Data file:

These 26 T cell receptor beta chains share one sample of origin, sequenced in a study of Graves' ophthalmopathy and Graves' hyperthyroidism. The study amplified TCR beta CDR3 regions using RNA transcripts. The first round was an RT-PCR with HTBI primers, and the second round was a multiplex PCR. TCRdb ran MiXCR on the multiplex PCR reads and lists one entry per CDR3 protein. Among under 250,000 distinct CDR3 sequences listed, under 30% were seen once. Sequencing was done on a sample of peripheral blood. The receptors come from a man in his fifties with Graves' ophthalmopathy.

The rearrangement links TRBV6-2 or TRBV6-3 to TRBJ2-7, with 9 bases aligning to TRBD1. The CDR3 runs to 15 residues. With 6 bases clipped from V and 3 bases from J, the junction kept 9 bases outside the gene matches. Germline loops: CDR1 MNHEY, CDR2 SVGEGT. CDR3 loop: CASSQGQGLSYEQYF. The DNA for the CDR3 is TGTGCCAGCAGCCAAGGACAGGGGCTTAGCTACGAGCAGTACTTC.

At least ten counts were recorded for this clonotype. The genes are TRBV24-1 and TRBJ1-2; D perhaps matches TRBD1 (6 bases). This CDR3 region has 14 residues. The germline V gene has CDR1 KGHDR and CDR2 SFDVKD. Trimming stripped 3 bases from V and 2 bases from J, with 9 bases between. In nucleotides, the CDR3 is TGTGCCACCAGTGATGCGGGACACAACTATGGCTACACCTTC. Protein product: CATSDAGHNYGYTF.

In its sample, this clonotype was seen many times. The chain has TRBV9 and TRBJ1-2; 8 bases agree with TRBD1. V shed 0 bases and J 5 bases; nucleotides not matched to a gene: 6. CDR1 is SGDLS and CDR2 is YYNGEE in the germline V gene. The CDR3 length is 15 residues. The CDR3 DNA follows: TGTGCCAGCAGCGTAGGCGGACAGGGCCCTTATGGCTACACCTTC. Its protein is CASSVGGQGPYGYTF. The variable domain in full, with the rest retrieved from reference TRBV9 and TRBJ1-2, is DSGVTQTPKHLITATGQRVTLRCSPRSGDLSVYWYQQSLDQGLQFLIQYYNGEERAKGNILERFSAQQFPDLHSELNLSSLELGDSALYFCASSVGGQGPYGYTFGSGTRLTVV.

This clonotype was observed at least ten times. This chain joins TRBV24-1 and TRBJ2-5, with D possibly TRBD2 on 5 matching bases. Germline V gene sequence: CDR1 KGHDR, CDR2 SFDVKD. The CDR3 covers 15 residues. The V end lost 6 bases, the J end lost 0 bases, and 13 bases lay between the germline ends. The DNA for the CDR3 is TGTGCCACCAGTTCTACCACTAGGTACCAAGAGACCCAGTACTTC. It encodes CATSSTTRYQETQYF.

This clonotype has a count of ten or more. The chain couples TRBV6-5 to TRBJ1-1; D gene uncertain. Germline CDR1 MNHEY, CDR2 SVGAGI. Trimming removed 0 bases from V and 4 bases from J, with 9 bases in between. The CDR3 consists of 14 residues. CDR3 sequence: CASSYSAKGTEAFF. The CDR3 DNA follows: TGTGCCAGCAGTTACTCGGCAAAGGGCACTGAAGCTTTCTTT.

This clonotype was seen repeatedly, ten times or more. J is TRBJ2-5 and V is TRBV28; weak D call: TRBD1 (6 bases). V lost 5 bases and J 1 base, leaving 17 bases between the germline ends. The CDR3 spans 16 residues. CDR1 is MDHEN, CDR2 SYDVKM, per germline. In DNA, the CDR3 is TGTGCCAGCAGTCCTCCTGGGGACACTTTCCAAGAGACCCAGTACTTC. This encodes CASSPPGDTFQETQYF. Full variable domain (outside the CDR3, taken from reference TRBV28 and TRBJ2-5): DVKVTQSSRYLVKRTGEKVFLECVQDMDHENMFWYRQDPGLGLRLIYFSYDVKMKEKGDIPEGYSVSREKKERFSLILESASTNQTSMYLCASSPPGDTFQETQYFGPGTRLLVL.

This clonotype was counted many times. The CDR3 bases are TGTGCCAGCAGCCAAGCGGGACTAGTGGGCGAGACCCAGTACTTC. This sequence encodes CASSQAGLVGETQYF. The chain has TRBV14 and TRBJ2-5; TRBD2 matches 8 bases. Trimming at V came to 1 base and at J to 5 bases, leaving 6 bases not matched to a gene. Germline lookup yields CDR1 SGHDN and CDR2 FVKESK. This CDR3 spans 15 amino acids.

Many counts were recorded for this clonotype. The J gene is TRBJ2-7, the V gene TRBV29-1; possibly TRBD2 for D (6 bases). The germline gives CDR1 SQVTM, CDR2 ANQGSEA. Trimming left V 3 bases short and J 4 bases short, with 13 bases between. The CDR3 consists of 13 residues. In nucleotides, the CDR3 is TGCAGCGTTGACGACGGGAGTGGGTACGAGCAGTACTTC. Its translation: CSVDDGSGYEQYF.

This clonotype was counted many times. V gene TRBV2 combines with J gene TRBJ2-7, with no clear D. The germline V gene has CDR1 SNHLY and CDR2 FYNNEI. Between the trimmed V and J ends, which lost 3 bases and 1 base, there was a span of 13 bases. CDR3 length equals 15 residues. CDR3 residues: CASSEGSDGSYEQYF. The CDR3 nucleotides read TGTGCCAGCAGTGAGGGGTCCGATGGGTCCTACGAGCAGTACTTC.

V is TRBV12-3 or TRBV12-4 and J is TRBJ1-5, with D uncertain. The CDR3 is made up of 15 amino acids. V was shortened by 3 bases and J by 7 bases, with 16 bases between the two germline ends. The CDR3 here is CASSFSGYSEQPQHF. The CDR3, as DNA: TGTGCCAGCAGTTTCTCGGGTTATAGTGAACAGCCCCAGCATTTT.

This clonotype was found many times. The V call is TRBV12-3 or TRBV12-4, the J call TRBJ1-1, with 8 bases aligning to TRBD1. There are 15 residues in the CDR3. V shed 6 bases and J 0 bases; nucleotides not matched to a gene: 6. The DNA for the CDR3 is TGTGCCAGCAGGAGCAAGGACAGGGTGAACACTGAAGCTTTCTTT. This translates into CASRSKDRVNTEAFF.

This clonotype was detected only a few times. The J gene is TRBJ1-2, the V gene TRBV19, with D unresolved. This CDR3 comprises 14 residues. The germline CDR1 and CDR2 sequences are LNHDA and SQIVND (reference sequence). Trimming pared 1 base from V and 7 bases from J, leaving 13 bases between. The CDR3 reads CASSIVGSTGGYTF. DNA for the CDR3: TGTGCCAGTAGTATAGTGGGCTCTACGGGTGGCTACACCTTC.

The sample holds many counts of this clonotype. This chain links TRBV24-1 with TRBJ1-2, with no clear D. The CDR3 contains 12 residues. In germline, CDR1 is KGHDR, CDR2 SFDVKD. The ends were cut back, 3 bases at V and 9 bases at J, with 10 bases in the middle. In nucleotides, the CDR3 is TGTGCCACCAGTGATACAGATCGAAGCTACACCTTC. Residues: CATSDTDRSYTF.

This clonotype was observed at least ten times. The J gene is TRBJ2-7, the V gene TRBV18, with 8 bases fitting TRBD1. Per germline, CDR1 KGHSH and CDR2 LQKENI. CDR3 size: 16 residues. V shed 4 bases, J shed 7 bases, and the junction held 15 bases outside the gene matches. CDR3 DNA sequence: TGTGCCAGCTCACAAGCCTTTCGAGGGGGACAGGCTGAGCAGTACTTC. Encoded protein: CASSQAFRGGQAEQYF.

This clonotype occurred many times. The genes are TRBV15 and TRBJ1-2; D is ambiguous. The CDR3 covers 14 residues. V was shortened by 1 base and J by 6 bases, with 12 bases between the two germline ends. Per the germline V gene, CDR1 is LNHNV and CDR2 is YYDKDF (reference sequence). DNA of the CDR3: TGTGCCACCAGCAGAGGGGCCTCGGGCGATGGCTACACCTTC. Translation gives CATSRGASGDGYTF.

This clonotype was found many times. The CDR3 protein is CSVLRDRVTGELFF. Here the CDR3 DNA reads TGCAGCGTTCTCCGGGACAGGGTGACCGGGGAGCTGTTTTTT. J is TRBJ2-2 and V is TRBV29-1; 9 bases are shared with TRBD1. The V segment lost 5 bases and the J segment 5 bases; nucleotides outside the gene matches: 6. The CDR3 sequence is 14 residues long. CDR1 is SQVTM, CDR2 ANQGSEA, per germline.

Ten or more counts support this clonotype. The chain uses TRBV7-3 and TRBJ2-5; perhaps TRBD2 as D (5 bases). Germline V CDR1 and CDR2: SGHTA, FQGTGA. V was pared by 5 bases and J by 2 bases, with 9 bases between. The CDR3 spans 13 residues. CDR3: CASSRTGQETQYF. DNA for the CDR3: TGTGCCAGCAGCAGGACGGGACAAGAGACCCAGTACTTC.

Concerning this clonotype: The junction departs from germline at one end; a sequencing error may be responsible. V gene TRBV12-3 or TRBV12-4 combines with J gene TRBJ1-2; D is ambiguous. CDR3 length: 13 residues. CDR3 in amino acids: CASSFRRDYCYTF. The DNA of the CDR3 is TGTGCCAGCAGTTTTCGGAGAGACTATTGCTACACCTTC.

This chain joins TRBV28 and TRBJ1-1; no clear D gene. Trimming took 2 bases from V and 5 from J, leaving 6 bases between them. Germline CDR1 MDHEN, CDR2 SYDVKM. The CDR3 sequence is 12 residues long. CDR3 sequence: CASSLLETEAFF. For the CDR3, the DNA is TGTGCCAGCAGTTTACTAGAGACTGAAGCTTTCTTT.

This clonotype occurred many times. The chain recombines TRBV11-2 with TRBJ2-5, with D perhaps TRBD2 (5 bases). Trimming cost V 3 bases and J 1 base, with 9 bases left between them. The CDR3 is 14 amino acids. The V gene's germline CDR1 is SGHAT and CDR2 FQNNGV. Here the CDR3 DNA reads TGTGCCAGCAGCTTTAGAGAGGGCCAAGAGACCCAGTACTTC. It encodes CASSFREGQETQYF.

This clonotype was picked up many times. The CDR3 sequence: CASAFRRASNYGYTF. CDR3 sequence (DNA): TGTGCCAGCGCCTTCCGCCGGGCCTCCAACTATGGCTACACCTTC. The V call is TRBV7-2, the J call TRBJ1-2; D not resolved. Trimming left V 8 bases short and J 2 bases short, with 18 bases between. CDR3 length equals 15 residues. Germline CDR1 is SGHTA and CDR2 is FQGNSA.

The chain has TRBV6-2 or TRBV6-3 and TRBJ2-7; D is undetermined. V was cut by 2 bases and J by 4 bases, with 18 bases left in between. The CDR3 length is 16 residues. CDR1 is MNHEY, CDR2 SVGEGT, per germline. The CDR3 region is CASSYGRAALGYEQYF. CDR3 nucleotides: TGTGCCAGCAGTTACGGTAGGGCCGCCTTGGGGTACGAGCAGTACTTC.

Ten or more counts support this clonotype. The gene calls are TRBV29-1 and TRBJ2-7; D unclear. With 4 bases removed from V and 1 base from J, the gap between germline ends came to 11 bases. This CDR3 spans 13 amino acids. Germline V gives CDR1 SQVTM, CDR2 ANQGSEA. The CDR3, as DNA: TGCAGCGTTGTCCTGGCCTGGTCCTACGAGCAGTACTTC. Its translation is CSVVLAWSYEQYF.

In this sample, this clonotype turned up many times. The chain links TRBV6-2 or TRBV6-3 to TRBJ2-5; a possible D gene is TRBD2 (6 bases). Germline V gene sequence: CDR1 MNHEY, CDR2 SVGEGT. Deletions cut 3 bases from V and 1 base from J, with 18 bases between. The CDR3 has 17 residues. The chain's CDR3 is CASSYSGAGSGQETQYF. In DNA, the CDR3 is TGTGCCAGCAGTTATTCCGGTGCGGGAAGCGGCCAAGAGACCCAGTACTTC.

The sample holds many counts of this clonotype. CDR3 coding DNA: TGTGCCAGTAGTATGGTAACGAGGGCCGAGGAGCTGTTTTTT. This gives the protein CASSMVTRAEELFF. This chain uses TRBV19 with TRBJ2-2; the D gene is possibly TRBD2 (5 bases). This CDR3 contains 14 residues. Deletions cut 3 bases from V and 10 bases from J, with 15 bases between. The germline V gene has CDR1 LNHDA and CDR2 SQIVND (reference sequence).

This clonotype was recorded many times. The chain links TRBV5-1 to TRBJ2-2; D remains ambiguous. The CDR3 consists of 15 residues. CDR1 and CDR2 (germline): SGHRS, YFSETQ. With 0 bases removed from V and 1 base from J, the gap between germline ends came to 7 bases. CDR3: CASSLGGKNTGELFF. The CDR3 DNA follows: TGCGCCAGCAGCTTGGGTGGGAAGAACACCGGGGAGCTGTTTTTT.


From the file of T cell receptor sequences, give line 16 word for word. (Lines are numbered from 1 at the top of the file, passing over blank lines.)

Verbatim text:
This clonotype occurred many times. The genes are TRBV15 and TRBJ1-2; D is ambiguous. The CDR3 covers 14 residues. V was shortened by 1 base and J by 6 bases, with 12 bases between the two germline ends. Per the germline V gene, CDR1 is LNHNV and CDR2 is YYDKDF (reference sequence). DNA of the CDR3: TGTGCCACCAGCAGAGGGGCCTCGGGCGATGGCTACACCTTC. Translation gives CATSRGASGDGYTF.